A BLOCKY NINJA EXPERIENCE
LEGO Ninjago: Shadow of Ronin is a faithful companion to the Ninjago film and television series, but does it translate to another fun video game experience?
For fans of the series, Shadow of Ronin is sure to delight. Developer Traveller’s Tales presents a new, original story for the familiar characters of the Ninjago world that fits in the series’ canon. However, without previous knowledge of the extensive Ninjago world, it’s easy to get lost in the game’s references and backstory.
In Shadow of Ronin, four ninjas named Kai, Jay, Cole and Zane, trained in the art of Spinjitzu, must retrieve powerful Obsidian weapons to reclaim their signature elemental powers stolen early in the game by the villainous Ronin. You take turns controlling each of the four ninjas and at times ancillary characters such as Senseis Wu and Dareth, among others.
After each of the four main characters have recovered their powers, a final showdown against Ronin is imminent. It’s not a revolutionary plotline, but I don’t expect many to play LEGO games for a rich, original story.
Gameplay-wise, Shadow of Ronin presents few changes from previous LEGO handheld experiences. The majority of the game is comprised of entering a level, destroying nearly everything in sight to collect studs, navigating standard platforming sections with the use of a jump mechanic and some light puzzle solving, usually consisting of collecting materials spread across a compact map.
Combat consists of stun attack, a standard weapon attack, a jumping weapon attack, a ranged elemental attack and a Spinjitzu tornado attack. The variety helps it feel fresh, but the tornado attack stands head-and-shoulders above the rest as the most efficient way to dispatch enemies.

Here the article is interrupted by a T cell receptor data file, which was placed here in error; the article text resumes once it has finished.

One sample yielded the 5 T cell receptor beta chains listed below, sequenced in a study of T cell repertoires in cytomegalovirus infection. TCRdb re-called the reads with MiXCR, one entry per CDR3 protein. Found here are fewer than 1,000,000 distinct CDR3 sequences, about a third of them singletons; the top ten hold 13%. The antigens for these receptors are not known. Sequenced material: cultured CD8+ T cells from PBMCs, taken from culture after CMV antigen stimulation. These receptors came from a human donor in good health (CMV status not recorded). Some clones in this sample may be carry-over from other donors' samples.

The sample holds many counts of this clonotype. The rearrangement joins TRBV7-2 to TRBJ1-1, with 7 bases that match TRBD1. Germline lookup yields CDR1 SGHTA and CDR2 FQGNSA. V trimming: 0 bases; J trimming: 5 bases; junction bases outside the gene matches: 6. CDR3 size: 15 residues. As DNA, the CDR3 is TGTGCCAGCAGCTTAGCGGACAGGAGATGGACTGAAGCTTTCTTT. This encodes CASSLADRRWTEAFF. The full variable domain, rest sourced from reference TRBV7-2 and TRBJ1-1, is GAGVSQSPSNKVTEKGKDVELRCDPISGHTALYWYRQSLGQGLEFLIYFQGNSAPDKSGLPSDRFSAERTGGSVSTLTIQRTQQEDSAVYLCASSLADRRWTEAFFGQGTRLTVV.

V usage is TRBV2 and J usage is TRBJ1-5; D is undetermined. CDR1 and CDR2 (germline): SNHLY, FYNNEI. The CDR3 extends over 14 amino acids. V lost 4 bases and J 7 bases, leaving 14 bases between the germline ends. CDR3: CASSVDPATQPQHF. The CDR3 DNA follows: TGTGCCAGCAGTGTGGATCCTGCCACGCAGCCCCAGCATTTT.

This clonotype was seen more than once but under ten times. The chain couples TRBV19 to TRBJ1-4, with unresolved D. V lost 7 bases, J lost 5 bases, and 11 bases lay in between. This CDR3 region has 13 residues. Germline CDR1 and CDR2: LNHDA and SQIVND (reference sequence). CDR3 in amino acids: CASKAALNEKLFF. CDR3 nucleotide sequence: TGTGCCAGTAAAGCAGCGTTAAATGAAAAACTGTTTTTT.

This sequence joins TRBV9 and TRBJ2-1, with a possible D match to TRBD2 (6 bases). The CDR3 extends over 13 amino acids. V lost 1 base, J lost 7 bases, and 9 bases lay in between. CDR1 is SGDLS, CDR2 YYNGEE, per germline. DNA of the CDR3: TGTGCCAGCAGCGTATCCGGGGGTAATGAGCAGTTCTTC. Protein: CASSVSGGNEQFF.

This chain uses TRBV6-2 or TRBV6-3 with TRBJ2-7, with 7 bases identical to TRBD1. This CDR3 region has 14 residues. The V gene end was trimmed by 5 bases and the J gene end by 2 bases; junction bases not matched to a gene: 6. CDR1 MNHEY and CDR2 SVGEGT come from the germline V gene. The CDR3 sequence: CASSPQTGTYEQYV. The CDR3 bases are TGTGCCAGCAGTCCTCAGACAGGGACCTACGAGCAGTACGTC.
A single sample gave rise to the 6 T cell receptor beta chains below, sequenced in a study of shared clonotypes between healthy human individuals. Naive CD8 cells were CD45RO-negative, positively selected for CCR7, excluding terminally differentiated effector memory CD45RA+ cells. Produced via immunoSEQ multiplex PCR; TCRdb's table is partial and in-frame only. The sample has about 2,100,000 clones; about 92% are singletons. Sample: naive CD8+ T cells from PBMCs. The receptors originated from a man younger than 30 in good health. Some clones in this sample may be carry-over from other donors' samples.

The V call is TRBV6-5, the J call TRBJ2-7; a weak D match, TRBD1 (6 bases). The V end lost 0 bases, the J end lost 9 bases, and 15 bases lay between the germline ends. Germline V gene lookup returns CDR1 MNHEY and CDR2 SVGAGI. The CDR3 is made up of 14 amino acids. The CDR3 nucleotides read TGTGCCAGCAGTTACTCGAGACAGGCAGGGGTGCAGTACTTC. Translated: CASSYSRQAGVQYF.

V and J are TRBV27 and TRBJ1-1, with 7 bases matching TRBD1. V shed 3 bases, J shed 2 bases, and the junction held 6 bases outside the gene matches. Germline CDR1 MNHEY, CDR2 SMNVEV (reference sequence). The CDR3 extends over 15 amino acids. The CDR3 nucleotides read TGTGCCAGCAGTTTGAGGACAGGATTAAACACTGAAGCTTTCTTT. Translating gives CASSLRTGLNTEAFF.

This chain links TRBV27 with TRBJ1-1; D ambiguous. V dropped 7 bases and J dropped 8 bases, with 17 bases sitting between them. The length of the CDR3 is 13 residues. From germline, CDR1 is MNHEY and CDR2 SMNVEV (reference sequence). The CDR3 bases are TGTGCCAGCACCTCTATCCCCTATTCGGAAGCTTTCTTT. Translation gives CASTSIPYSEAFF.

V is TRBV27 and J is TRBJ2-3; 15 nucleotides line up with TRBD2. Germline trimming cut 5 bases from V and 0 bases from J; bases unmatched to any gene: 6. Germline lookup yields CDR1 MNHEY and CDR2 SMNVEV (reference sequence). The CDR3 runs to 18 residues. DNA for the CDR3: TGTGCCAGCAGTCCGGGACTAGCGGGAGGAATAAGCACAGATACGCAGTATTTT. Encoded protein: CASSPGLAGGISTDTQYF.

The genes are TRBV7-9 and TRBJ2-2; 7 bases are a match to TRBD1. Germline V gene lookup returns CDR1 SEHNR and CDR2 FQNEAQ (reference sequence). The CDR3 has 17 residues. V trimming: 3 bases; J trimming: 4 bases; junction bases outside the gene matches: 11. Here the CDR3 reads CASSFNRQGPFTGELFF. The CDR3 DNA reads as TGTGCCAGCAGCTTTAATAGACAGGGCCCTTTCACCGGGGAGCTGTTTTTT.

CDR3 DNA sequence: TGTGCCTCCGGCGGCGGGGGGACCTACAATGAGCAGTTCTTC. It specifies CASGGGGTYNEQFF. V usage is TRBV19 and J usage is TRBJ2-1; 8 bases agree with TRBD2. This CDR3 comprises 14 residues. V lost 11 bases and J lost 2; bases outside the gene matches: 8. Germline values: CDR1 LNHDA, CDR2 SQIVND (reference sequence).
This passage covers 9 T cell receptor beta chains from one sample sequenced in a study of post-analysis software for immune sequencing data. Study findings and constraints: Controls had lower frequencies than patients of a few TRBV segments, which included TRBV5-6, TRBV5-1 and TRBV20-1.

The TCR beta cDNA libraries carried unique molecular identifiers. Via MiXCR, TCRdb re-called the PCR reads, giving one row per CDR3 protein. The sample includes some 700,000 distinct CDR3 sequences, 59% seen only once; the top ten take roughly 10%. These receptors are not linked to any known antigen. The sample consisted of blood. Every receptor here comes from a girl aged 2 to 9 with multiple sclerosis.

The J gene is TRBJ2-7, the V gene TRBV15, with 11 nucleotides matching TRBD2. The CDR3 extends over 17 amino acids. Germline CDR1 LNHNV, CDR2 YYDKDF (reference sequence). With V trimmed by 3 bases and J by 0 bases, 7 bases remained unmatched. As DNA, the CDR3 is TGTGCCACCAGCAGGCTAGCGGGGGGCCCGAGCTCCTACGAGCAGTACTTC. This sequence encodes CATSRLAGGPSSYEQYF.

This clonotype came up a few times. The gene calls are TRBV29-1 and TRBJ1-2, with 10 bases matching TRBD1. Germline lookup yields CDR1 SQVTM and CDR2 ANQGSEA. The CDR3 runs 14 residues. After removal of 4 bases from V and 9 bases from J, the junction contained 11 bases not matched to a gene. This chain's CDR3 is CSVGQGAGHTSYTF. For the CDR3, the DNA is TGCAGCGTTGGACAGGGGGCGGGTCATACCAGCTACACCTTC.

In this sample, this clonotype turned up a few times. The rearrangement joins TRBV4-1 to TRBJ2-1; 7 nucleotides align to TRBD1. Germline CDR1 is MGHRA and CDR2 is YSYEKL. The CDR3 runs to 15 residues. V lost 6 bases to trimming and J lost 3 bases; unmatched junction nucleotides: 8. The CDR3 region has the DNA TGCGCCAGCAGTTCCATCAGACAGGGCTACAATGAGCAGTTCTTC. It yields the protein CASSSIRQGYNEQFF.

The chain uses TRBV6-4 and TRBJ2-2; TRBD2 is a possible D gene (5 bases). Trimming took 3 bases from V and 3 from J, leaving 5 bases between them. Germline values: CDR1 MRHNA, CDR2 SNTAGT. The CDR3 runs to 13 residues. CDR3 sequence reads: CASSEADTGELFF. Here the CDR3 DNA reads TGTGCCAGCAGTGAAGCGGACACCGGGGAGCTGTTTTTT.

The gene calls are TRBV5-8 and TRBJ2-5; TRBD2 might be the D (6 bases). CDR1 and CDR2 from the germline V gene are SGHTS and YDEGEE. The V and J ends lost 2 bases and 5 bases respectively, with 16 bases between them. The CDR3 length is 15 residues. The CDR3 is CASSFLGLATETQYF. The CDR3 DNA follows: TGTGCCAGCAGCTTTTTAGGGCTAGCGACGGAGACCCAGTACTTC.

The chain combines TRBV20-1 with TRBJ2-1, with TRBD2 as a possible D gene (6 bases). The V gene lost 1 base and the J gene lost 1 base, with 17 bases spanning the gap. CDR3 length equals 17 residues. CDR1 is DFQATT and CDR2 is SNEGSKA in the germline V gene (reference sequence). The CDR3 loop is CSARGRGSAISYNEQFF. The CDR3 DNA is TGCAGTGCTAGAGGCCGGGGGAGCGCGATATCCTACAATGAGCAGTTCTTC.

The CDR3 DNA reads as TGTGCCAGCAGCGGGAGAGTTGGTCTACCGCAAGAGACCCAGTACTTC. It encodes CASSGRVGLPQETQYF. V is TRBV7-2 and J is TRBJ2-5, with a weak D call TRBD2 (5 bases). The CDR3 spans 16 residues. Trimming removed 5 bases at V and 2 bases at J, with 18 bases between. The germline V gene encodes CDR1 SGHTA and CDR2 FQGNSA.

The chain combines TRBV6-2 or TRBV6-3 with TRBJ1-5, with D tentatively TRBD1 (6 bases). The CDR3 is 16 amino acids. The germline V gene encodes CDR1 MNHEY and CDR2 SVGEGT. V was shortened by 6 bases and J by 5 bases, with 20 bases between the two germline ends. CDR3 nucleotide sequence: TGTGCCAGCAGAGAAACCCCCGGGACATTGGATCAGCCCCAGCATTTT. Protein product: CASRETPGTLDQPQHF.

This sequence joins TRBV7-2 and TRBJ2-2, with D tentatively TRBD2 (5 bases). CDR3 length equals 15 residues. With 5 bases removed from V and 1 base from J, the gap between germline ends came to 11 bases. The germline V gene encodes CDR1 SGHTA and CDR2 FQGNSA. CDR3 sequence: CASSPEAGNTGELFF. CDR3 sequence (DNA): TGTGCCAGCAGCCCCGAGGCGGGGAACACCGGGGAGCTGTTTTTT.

Some of the most unique levels take the action mobile, replacing the on-foot experience with a ride on elemental dragons, planes and bikes. These high-speed sequences move swiftly enough to break up the typical level, but slowly enough to remain relatively easy.
On average, a level takes anywhere from 8-12 minutes depending on how thorough you are with challenges and collecting hidden items. With 30 linear levels across 10 chapters, the game is roughly a 6-8 hour journey. However, like every LEGO game, many levels must be played at least twice to approach full completion.
The previously-mentioned studs are used to unlock additional characters for replaying levels. However, to make characters and costumes available for purchase, you must achieve in-game, level-specific goals like surviving particular sections without taking damage or defeating a certain amount of enemies in a particular fashion. Most of these challenges present little, ahem, challenge.
The game allows players to utilize the Vita’s touchscreen to navigate levels and interact with puzzle pieces and enemies, but controlling characters this way instead of using the buttons and left stick presented a noticeable lack of control and movement accuracy. The option is there, however. Because of the fixed camera, depth is occasionally difficult to judge and may lead to fatal plunges while traversing platforming sections.
From a technical standpoint, Shadow of Ronin is extremely solid. Load times are brief and the signature LEGO visuals move along at a steady pace with few stutters. The game did freeze early on for me, but this may have been a result of the overuse of the Vita’s suspend/resume feature. After suspending and resuming play a handful of times in a 10-minute span, the game froze as soon as I opened up the character selection wheel. This was a one-time occurrence, though.
The Verdict: 6.8 out of 10.0
LEGO Ninjago: Shadow of Ronin is a lighthearted, enjoyable handheld experience with most of the hallmarks of the LEGO games. However, the depth of the backstory in the Ninjago world may be too much for newcomers to the series to latch on to the tale of these Spinjitzu Masters. For those simply looking for the next LEGO journey, the well-trodden plot is suitable enough as a backdrop to the constant destruction and ensuing creation in the game.
For more information about what the score means, check out our official review scale.
Brian Hoerst is an Associate Editor for MONG and co-hosts the More Than The Score podcast. Follow him on Twitter.